In my last post, I outlined some reasons why I don't think Michael Tomasky's Common Good theme is good for progressive Democrats.
Since then, there have been two developments that have caused me to qualify those objections, at least a little. The first is rapidly rising (again) gas prices. The second are the reviews of Al Gore's soon to be released movie on global warming and the environment: An Inconvenient Truth. Obviously I think these two developments are convergent, and that both have implications for a Democratic vision based on notions of the Common Good.
First, the issue of gas prices. While, like Atrios, we may shake our heads at how the mainstream media is so quick to run "news stories" showing upset consumers at gas stations, David Niewert and Billmon explain why the issue of gas prices is more than just gas.
Meanwhile, at the same time as issues of energy policy are getting more attention, along comes Al Gore, who's climate-change, Powerpoint demonstration is being adapted to the big screen. Republicans had a lot of fun recalling Gore's Earth in the Balance writings during the 2000 campaign, using it as yet another link in a chain supposedly indicating how geeky and out of touch Gore was. But now, conservative critics of global warming, and of environmental causes generally, are in retreat.
For those of us uninspired by the thought of a Hilary candidacy, and hoping someone else, anyone else, with greater stature, credibility, or electability may yet enter the 2008 race, we can wonder whether Gore's moment might be arriving.
For amazing as it might sound, of all the prospective 2008 candidates, Al Gore, Al Gore! may be the visionary one. He's raked the administration over the coals on NSA wire-tapping and lambasted the attempt by Justice Sunday-Christian Reconstructionists to bulldoze the wall separating church and state. But it's his signature issue--the environment--that may give Gore his (and our) best chance to shift the national debate. Environmental protection, natural resource conservation and development, and climate change projections are issues Gore is knowledgeable and passionate about, and as it happens, also issues currently and extremely relevant to our nation's, and world's, economic futures. It seems to be that this set of issues also could prove to be the best test for a campaign and governance strategy oriented around the concept of the Common Good. It avoids the narrow-minded, leave-no-corporation-behind, Tax Cut agenda of the conservatives, as well as the standard "pocket-book", special interest driven, redistribute-the-economic-pie-type politics that many Democrats, like Tomasky, seem to find so bankrupt from our own party. Gore campaigning on the environment in 2008 would finally give the Democrats the kind of unifying, visionary, nation-wide, identity-shaping agenda that so many seem to think the Democrats have been lacking in recent elections.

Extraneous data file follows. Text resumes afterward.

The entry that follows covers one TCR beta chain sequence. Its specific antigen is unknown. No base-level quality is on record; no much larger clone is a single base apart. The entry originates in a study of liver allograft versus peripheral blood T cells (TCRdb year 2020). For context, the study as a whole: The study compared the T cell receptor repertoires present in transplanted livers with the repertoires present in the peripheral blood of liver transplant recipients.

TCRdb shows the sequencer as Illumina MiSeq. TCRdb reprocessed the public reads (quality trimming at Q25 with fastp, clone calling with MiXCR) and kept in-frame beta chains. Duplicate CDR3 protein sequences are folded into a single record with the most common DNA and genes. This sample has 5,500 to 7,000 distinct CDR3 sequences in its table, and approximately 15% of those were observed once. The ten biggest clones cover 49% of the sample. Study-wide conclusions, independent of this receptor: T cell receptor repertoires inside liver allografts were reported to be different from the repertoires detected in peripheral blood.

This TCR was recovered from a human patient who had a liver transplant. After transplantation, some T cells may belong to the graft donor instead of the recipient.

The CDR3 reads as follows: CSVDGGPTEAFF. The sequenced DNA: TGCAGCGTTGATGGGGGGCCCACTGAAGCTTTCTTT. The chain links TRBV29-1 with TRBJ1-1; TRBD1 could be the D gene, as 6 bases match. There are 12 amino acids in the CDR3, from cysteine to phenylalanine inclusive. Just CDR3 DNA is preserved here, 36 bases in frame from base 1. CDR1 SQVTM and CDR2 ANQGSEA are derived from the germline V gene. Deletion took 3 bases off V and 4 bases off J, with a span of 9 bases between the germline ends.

Sound good? If not, why not?
Well, after feeling like I had had an epiphany, I began to have some doubts.
First, the price of gas could quickly head back down, particularly if the bomb-Iran rhetoric coming from the administration and its neocon media hawks starts to subside, negating the potential appeal to the Common Good that high gas prices may have made viable. And even if gas prices stay high, the public could very well adapt to them, making energy and environmental issues less salient generally, and Gore a less appealing candidate. If the gas issue is kaput, so is the Democrat's unifying, global vision, at least one driven by this issue.
But second, even if gas prices remain high and the public remains concerned, that doesn't mean it will be attracted to the type of belt-tightening measures an environmentally-focused, non-self-interest-based political campaign would be making. This seems especially true if Democrats hope to ride a new environmentalism from the primaries through to November.
Which brings me to what I think is another problem with the Common Good campaign model: trying to get people to look beyond their self interest could easily come across as hectoring, lecturing, or finger-pointing. And people don't take to that very well, even if they're more than happy to have a candidate hector, lecture and finger-point at someone else.
Since 1968, and particularly in 1980 and George Bush II, Republicans have been very good at two things: one, making a virtue out of ignorant, numbskullness; and two, making church-goers, construction workers, and insurance sales-persons think it's the other people who need to be personally responsible. If there's been a campaign by either party before that has centered on suggesting that its voters or the majority of Americans need to change, and that has succeeded, I am personally unaware of it.
So I'm not necessarily optimistic that high gas prices, theories of peak oil, and rising global temperatures can be the new centerpiece of a victorious Democratic governing vision or campaign strategy. I'm not sure how ready the middle-class is to restrain its consuming and spending patterns, to admit that sacrifice and responsibility may need to be exercised by all of us, and not just the "deviants". I'm not sure how politically viable it would be.
But it just might be the right thing to do.
And that would be an identity worth having.